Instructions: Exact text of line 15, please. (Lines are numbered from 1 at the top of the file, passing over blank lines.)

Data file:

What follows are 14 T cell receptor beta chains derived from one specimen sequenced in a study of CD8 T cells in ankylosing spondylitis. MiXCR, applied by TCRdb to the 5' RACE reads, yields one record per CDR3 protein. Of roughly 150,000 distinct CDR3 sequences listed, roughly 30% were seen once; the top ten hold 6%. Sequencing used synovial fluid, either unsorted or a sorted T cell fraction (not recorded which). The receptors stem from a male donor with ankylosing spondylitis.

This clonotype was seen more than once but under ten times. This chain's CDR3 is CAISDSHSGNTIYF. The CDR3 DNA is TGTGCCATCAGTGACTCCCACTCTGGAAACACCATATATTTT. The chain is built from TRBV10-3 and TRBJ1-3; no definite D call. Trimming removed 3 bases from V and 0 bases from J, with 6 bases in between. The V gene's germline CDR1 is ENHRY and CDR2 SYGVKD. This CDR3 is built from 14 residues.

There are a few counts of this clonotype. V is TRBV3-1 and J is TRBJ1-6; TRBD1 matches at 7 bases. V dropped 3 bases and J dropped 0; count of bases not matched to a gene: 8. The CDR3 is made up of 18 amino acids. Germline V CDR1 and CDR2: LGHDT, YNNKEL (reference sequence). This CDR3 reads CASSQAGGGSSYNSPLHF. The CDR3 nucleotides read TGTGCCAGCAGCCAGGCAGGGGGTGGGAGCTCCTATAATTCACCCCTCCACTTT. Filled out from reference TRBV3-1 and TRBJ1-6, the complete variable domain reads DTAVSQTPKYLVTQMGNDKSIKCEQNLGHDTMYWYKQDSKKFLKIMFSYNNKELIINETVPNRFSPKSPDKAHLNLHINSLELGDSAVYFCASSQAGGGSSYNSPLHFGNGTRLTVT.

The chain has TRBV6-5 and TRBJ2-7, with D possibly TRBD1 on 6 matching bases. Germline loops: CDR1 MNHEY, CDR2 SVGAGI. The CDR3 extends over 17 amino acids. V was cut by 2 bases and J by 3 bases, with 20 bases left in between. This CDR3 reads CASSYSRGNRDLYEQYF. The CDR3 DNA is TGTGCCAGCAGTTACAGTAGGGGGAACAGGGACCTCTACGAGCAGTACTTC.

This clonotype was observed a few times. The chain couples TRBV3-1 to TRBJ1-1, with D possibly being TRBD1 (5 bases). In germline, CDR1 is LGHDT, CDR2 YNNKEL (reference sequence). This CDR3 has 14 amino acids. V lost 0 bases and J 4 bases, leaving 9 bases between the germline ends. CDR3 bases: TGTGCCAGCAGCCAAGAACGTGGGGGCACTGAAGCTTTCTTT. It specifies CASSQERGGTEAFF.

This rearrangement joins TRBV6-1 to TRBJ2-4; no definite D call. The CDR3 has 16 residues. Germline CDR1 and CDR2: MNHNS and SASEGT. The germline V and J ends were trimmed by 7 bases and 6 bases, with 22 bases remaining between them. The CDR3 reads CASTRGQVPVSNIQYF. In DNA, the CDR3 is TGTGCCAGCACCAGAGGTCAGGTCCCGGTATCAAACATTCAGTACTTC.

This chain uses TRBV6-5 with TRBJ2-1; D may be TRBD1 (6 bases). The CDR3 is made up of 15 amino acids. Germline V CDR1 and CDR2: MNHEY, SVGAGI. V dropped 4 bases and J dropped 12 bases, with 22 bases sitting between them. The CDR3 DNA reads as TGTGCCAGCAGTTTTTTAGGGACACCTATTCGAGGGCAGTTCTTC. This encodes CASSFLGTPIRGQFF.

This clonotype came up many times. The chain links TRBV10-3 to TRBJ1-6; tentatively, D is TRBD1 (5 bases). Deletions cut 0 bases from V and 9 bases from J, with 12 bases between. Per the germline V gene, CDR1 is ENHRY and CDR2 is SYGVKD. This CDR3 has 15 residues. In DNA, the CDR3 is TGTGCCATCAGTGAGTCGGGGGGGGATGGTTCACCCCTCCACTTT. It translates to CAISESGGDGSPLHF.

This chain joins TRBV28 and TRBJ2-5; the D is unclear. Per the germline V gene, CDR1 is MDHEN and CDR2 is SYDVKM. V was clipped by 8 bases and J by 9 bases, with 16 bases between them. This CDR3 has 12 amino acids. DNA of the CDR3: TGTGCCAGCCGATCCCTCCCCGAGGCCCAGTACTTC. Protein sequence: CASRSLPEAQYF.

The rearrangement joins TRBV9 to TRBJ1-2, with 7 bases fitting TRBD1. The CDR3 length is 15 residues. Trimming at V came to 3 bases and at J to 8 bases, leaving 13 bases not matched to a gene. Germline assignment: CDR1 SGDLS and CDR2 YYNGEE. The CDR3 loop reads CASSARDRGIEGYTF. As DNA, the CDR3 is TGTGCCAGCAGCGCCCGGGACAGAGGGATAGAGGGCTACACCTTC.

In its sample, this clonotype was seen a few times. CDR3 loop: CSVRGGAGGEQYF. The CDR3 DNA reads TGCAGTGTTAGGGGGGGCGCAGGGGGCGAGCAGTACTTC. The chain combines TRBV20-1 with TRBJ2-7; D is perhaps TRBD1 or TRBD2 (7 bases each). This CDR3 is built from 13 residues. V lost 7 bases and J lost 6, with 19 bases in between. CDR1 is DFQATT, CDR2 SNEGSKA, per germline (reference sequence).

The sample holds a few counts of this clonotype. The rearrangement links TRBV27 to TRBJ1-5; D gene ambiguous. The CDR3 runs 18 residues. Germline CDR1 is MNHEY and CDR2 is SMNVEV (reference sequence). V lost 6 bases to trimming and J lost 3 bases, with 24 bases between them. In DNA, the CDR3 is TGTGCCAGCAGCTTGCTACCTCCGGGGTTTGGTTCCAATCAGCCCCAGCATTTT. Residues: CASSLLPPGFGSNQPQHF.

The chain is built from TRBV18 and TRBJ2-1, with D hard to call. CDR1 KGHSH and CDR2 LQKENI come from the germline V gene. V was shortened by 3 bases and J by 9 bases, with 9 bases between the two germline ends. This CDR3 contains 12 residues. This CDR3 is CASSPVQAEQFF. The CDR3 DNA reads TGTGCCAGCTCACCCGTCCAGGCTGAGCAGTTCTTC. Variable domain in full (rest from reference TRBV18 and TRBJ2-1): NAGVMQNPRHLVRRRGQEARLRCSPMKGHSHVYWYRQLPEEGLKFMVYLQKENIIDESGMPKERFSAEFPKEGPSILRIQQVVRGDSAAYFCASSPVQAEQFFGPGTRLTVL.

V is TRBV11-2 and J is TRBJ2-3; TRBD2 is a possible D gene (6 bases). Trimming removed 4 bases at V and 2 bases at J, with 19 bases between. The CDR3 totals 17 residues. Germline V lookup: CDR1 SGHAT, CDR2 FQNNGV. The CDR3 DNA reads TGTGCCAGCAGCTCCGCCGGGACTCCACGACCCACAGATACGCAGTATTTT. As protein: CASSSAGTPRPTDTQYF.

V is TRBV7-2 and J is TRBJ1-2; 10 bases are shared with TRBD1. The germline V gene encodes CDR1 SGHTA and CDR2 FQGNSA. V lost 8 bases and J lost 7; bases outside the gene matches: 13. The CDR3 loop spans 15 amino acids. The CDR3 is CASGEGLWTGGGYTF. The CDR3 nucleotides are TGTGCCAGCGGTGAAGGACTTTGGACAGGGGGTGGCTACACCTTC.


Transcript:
V is TRBV7-2 and J is TRBJ1-2; 10 bases are shared with TRBD1. The germline V gene encodes CDR1 SGHTA and CDR2 FQGNSA. V lost 8 bases and J lost 7; bases outside the gene matches: 13. The CDR3 loop spans 15 amino acids. The CDR3 is CASGEGLWTGGGYTF. The CDR3 nucleotides are TGTGCCAGCGGTGAAGGACTTTGGACAGGGGGTGGCTACACCTTC.